The Iowa eviction notice is a letter the landlord uses to notify the tenant of their intention to terminate the tenancy.
The eviction notice should include the following details:
Reasons for the eviction
Deadline by which the tenant must vacate the property
Instructions on how the tenant can remedy the violation and stop the eviction (only for curable violations)
If the tenant doesn’t comply with the instructions in the eviction notice, the landlord can file a complaint and initiate the eviction process before the Iowa court.
Types of Eviction Notices in Iowa
The type of eviction notice the landlord should use depends on the type of lease and the reasons for the eviction.
Notice to Pay Rent or Quit
The landlord can use this form to evict the tenant for the rent non-payment. They enter all the relevant details and give the tenant a minimum of 3 days to leave the rented property. If the tenant doesn’t leave or pay all the due rent in that period, the landlord can file an eviction lawsuit.
Notice for Non-Compliance
This form can be used if the tenant violates:
Notice for Non-Compliance
The lease agreement
Health and safety codes
Iowa landlord-tenant laws and regulations
The abovementioned violations are considered curable, and the landlord must give the tenant a minimum of 7 days to remedy the violation or vacate the property.
Notice for Illegal Activity
If the tenant engages in illegal activity at the leased property, the landlord can initiate the eviction by giving them a notice to vacate the property within 3 days without the possibility to cure the violation.
The illegal activities that can be used as a reason for eviction in Iowa include, but are not limited to:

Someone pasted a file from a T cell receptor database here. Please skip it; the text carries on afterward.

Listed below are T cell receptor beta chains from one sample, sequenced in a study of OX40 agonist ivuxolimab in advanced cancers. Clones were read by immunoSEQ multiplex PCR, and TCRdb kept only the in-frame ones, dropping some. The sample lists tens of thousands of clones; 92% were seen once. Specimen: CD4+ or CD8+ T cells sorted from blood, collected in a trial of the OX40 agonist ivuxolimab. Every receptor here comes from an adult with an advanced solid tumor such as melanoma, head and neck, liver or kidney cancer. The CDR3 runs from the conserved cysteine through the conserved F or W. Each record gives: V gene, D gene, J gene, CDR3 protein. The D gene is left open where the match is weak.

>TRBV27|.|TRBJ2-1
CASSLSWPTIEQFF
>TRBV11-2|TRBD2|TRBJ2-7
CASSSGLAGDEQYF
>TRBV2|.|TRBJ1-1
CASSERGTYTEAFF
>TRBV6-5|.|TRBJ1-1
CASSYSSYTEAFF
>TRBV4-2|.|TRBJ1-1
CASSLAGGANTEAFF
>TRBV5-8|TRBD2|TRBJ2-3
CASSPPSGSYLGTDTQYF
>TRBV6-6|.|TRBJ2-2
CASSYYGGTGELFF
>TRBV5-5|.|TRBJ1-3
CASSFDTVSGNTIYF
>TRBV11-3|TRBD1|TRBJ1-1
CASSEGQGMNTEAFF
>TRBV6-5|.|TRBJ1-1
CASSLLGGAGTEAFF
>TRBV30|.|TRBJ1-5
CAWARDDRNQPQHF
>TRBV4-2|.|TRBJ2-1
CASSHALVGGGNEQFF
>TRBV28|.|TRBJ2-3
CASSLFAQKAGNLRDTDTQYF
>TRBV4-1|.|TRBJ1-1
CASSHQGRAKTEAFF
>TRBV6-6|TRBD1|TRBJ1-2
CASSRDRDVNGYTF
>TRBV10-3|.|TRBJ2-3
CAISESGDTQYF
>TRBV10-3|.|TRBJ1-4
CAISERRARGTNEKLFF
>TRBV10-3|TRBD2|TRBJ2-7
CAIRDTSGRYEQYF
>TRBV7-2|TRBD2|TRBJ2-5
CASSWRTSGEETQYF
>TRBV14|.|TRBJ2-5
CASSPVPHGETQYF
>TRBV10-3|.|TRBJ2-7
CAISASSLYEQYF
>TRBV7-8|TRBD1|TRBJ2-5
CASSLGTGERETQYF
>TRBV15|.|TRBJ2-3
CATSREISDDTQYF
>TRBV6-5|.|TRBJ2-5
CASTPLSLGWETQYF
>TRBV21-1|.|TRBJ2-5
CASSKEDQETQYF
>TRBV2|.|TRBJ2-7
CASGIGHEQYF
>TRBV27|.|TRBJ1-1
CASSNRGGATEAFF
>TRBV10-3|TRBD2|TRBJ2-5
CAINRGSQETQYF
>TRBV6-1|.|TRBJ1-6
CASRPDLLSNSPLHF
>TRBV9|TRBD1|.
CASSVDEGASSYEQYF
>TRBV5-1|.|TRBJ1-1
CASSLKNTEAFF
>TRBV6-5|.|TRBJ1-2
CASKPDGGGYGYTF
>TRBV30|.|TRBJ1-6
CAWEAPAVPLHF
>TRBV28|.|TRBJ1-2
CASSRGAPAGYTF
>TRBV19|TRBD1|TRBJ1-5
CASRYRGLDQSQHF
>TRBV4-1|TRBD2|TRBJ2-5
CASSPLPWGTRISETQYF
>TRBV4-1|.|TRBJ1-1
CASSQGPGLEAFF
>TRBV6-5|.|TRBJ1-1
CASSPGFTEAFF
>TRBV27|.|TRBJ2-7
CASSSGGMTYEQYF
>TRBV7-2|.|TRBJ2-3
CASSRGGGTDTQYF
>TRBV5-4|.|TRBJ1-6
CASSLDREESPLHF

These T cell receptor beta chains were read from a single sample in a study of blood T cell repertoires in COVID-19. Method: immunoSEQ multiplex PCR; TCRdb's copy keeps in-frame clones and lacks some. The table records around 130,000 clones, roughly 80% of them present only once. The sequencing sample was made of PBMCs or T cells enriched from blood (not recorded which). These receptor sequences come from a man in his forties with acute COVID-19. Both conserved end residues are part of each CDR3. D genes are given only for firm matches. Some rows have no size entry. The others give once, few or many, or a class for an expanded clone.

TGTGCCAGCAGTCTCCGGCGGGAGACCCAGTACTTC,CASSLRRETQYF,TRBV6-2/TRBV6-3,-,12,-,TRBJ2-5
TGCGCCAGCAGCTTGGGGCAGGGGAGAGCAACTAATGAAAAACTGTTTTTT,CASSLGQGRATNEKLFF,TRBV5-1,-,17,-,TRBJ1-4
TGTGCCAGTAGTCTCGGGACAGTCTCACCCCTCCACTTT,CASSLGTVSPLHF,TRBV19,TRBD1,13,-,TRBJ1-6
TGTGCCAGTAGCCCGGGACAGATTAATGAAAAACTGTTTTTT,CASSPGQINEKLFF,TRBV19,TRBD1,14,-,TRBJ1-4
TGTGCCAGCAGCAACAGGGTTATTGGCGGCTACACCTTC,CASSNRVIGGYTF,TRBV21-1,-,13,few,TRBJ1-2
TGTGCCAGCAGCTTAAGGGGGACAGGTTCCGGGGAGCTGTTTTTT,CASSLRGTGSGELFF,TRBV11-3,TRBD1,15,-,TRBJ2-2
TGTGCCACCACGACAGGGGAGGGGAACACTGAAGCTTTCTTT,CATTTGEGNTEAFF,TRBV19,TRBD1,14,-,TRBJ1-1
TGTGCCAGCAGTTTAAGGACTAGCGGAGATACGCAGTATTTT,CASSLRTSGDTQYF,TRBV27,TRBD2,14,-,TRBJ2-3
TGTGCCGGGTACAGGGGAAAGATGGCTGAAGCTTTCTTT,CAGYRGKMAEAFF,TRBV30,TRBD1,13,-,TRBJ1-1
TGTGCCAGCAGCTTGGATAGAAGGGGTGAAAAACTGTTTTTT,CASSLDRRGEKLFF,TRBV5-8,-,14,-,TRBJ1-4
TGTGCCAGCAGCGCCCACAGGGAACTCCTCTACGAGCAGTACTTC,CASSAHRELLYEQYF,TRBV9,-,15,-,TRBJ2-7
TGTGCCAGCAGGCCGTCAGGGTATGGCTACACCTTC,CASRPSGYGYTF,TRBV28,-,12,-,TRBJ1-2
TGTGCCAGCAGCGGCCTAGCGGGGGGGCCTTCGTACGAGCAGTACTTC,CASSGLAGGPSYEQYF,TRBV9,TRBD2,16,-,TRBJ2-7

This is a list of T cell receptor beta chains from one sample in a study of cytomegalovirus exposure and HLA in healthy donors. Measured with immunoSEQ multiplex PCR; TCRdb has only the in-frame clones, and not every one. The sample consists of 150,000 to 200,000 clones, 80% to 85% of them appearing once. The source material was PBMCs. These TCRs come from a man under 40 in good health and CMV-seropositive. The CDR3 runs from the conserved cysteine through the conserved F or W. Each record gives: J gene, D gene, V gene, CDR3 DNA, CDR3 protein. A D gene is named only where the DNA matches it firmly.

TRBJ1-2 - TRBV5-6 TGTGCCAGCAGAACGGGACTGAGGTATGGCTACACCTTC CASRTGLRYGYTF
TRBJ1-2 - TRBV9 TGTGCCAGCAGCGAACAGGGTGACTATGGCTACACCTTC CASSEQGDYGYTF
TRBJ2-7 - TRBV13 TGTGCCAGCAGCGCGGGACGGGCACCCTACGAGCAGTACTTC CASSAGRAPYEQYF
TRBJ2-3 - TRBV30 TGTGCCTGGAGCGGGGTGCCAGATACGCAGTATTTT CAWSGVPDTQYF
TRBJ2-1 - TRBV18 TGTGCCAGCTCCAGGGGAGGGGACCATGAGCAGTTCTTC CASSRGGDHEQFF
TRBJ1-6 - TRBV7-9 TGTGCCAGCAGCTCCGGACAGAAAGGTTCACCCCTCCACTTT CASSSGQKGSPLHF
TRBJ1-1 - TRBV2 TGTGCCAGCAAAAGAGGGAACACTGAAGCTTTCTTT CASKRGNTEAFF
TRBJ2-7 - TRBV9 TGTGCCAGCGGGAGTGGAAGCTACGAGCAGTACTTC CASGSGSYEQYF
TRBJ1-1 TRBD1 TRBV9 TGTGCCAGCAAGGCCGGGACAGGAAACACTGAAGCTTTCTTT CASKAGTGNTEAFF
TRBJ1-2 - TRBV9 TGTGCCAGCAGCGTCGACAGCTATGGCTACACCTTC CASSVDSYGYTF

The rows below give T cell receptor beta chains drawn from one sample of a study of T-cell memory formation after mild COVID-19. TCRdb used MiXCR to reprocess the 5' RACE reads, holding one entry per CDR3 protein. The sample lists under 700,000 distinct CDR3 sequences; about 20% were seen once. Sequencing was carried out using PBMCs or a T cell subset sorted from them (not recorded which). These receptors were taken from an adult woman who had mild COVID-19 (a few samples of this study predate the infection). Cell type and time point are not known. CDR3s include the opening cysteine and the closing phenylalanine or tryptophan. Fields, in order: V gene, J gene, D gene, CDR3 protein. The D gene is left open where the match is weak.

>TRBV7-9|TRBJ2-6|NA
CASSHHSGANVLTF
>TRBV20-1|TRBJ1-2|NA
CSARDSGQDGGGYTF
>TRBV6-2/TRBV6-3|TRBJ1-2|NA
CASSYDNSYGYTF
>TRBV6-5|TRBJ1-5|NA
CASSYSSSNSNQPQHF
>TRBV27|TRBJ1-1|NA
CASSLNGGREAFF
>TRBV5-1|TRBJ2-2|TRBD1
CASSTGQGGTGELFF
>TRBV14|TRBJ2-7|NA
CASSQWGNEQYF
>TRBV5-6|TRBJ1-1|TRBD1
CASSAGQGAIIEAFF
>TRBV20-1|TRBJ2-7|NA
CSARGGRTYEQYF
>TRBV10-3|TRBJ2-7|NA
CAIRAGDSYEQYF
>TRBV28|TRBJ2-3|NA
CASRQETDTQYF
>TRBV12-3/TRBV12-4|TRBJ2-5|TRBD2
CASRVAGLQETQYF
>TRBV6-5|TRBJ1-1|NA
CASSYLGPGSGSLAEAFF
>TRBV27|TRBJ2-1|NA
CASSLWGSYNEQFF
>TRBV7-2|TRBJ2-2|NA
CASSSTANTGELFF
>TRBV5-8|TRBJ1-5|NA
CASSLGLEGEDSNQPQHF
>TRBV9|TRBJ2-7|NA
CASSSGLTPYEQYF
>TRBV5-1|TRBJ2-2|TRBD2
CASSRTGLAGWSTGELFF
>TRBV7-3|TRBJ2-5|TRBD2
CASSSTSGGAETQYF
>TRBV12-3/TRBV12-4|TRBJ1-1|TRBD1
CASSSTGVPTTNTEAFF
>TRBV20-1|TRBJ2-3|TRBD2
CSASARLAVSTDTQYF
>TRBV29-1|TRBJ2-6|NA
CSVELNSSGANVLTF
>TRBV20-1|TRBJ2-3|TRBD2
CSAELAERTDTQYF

Notice for Illegal Activity
Illegal firearm possession or use
Possession of illegal substances
Notice for terminating the Month-to-Month lease
The landlord can use this type of eviction notice to end the holdover tenancy or the periodic tenancy (week-to-week or month-to-month). However, they must notify the tenant at least 30 days in advance in the case of a month-to-month tenancy.
Eviction Laws and Requirements in Iowa
Laws & Requirements
Rent payment grace period. Not provided.
Notice for rent non-payment. 3 days (§ 562A.27)
Notice for non-compliance. 7 days (§ 562A.27(1))
Notice for illegal activity. 3 days (§ 562A.27A)
Notice for periodic lease termination. 30 days for month-to-month lease (§ 562A.34)
Eviction process. Forcible entry and detainer (Iowa Code, Chapter 648)
When is Rent Late in Iowa?
The rent in Iowa is due on the first day following the due date, usually determined by the landlord and the tenant in the lease agreement. If nothing is provided in the lease agreement, the due date is usually the first day of the rental period (the first day of the week or the first day of the month).
The Iowa Statute doesn’t provide a grace period for rent payments. That means that the landlord can issue the eviction notice as soon as the tenant is late with their rent payment.
Grounds for Eviction in Iowa
The landlord can evict the tenant in Iowa for the following reasons:
Grounds for Eviction
If the tenant doesn’t pay the rent
In case the tenant makes a violation of the lease agreement, health and safety codes, and Iowa landlord-tenant law
If the tenant engages in illegal activity at the property
When the landlord wants to terminate the holdover or periodic (week-to-week or month-to-month) tenancy.
Eviction Process in Iowa
When evicting the tenant, the landlord should follow the steps below. Otherwise, they might be sued for illegal eviction and have to pay damages to the tenant.
#1. Write a Notice
This process starts when the landlord issues an eviction notice and delivers it to the tenant. The landlord can deliver the notice personally, via certified email, or by posting it in a conspicuous place at the property.
The notice should describe the reasons for the eviction, provide the deadline before which the tenant must vacate the property, and optionally provide instructions for remedying the violation.
#2. File the Complaint